“There are elements that must be found in a film to label it a Western. It is fair to insist that a Western have a reasonable amount of action and at minimum a modicum of shoot-em-up. Conflict resides in the guts of all Westerns. We need good guys and bad guys, although the differences can sometimes be blurred. Capturing a sense of the great outdoors is a fundamental precept of the greater number of Westerns. Often a chase is the driving force behind a Western’s plot. A changing way of life is frequently the focus of genre treatment and pioneers are found as unsung heroes. There is really no firm description that can lasso the genre. No Western will have each and every element in evidence. Not all Westerns are created equal and all are not equally Westerns. When enough of the essential nature of the genre is present in a film, it isn’t too great a stretch to call it a Western.”
To Kobak’s list we may add the nature of the hero his conflicts as defining factors in the disposition of the genre. The ideal western hero is sometimes jovial, but when he faces important matters, he always takes them seriously. He does not possess great wealth, nor does he need it, since he has everything he needs in his self-reliance, and ability to ride and shoot as well or better than anyone who comes along to hassle him (Warshow 37). As proficient a gunman as he may be, “the cowboy never goes after a fight, but he’d damn well best be ready when the desperado shouts his name in the street” (Durgnat 81). When the westerner walks down to face that desperado, he will never draw first, but that does not mean he will be reluctant to fire when the time comes. He is a champion on the virtuous side of any fight, and he cannot fulfil his purpose without shooting his enemies down (Warshow 38).
So what, at last, does the western hero fight for? If Kobak is correct, and “Conflict resides in the guts of all westerns”, what type of conflict motivates the westerner? Robert Warshow admits that the true cowboy hero is driven by such “cliched” causes as virtue, justice and courage, but he defends these things only because he values them and, in fact, his conflicts are always based upon the defense of his own sensibilities. “What he defends, at bottom, is the purity of his own image– in fact, his honor” (Warshow 38). Remember now, in the traditional western, the communities which call on the cowboy for help are frontier towns. These are infant settlements, ones whose future character is precariously balanced across law and lawlessness. When the cowboy hero upholds the elements of society which reflect his own values, he is acting as a father figure or mentor to that society, becoming the moral guide trying keep the town on the higher path.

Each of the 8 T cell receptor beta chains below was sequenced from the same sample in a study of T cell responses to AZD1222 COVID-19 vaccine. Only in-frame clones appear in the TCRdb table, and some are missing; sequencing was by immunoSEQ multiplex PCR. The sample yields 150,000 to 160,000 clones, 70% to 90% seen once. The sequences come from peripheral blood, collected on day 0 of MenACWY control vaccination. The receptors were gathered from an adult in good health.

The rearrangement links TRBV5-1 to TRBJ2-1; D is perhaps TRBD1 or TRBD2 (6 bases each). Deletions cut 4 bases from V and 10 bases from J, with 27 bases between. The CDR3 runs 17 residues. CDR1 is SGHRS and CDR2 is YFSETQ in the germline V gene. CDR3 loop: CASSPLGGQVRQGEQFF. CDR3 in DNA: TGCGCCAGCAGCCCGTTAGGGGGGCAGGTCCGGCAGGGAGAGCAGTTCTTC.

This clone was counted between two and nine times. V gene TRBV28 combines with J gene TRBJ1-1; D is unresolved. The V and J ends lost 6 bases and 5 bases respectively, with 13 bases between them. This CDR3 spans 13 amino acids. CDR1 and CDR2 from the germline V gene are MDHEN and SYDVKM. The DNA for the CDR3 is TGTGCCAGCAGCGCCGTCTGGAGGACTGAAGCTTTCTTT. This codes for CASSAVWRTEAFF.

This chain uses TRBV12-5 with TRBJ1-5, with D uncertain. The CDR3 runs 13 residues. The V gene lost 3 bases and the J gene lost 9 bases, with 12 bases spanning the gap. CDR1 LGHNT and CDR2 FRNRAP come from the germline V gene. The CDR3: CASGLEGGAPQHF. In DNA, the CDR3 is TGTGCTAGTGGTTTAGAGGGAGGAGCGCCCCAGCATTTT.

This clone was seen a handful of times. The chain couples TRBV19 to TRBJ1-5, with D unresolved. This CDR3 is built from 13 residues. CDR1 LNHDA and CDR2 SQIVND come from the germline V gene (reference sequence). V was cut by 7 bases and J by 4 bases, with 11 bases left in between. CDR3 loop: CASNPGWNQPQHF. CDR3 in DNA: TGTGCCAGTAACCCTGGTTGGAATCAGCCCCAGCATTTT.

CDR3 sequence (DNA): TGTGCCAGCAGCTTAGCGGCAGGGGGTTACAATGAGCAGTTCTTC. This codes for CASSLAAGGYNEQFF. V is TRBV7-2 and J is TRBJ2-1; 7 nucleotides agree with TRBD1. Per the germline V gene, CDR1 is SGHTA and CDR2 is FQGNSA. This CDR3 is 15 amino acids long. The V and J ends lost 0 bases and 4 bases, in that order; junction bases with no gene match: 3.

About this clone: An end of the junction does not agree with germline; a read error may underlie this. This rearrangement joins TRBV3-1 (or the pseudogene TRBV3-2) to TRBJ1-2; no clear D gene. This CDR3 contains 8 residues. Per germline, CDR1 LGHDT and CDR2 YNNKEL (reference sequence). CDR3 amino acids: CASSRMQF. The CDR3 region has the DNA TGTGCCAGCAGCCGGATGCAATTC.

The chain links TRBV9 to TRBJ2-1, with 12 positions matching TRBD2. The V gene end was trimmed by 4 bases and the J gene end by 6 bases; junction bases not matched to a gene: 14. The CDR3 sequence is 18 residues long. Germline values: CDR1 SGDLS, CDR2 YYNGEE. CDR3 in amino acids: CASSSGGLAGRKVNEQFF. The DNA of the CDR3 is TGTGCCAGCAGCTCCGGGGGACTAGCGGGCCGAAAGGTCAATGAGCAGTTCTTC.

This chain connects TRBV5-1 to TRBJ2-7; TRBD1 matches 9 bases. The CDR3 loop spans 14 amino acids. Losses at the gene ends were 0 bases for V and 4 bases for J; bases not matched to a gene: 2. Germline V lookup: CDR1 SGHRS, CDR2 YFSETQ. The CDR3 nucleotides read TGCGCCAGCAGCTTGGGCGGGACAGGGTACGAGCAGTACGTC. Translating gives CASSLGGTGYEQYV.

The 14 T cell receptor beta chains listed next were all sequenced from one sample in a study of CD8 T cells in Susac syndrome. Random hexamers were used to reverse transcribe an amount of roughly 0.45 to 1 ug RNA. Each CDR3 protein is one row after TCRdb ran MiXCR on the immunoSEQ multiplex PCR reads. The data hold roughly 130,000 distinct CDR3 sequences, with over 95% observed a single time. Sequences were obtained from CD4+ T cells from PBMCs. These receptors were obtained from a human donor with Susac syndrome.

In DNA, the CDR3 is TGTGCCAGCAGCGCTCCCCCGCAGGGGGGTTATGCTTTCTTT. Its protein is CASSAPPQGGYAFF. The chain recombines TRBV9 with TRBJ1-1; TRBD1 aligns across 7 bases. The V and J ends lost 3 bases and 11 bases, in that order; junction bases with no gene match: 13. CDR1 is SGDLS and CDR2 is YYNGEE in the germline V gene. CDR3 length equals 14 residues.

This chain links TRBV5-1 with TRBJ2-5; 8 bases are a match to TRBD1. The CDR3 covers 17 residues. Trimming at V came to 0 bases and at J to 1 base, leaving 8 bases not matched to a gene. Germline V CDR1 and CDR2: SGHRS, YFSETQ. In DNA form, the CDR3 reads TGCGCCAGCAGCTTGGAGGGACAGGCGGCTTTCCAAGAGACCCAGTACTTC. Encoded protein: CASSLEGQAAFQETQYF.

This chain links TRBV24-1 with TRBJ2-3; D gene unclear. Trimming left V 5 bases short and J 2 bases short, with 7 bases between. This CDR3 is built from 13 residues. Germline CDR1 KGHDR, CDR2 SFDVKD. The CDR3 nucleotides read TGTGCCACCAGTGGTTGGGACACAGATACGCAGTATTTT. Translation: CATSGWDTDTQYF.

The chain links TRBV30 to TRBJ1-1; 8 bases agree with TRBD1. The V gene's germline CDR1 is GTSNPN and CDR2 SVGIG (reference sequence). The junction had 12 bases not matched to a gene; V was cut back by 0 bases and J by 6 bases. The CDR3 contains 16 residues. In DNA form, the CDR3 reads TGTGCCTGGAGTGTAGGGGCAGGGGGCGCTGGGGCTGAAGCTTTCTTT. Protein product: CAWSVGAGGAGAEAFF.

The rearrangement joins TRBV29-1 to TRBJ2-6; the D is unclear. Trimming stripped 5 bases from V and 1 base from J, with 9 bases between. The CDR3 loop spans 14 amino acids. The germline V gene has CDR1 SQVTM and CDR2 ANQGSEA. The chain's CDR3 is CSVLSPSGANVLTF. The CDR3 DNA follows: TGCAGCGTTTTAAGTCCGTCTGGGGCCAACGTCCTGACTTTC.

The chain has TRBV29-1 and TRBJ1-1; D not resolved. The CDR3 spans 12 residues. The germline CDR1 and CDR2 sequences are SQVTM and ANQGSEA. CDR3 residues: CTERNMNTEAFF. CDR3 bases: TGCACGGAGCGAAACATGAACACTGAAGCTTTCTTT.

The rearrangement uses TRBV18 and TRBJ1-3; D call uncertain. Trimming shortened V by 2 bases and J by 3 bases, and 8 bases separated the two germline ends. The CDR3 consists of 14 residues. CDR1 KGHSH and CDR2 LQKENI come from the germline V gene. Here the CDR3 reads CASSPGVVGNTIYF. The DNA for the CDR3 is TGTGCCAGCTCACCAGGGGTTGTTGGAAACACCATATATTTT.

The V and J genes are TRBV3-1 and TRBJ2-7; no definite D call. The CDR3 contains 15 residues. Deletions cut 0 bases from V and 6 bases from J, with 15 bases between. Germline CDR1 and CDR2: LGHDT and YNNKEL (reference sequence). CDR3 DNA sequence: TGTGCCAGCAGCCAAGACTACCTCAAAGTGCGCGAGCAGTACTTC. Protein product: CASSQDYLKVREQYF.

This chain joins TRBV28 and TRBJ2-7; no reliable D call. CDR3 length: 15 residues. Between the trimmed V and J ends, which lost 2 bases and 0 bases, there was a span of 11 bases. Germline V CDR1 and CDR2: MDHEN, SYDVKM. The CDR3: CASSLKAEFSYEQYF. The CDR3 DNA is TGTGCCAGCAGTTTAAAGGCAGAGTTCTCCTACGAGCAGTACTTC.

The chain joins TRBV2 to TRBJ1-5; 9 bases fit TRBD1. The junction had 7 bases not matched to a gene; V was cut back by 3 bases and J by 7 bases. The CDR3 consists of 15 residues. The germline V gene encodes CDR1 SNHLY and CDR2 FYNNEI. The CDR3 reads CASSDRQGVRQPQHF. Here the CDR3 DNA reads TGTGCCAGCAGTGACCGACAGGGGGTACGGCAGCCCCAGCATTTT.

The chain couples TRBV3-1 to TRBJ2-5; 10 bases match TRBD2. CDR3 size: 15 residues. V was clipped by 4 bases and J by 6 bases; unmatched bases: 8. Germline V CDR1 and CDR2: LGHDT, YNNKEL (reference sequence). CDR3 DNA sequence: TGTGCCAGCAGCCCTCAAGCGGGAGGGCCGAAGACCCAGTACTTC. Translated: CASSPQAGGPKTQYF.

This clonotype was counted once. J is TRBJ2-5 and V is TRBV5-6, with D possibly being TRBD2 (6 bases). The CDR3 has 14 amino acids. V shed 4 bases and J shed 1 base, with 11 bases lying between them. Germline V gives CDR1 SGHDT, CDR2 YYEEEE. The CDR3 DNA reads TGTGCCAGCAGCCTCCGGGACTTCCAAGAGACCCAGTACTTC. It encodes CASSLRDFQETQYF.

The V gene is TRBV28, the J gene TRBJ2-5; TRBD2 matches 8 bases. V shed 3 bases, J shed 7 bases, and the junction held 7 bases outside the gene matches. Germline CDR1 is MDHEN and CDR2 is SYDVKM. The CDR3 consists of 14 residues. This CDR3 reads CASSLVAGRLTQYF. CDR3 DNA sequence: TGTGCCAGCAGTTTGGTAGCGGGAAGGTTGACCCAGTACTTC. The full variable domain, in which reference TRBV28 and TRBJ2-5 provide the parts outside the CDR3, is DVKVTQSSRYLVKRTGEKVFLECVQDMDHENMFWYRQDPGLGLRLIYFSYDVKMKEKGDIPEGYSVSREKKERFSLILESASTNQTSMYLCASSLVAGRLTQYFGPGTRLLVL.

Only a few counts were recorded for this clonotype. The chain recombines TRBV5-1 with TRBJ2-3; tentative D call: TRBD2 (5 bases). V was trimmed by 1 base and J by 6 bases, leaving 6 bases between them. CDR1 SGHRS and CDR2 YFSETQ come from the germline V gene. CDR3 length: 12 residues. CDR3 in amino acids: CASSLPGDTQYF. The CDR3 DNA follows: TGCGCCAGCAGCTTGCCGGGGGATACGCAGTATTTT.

So, having established the basic ideals for which the traditional western stands, we can begin to consider whether or not the “western resurgence” of the 2000s builds upon the same foundation, or merely cloaks itself in pilfered iconography.
Let’s consider James Mangold’s 3:10 to Yuma. Despite the success of Open Range four years earlier, the western resurgence had yet to take hold when the Mangold began shopping his pet project around to studios. No one wanted to make it, and it was an uphill battle to get an earthy, R-rated western drama into a cinema landscape dominated by CGI blockbusters and cheaply made, yet consistently successful, formula comedies (Murray). However, after years of work, 3:10 to Yuma was released to great critical praise.
The film may look resolutely modern at first, with plenty of flashy bloodletting, CGI-assisted explosions, and a post-Tarantino vibe to the clever, alternately understated and over-the-top dialog. Beneath all of it, however is a story that could have been taken from a Budd Boetticher project: For a reward he desperately needs in order to save his ranch, Dan Evans agrees to help escort notorious criminal Ben Wade to the train headed for Yuma prison. Along the way, the two men find mutual respect, even affection, but without ever compromising their own essential natures. It is revealed that Evans, who is missing a foot, was wounded while running from battle in the Civil War, and imaging the reaction to this if his son knew the truth is part of his motivation for seeing his new job through. He has been given a second chance to live up to his personal ideals, even though he failed once before. Eventually, even as the rest of the posse gives up in the face of overwhelming odds, Evans negotiates more money for his wife and family, and completes his mission alone, even though this leads to his death.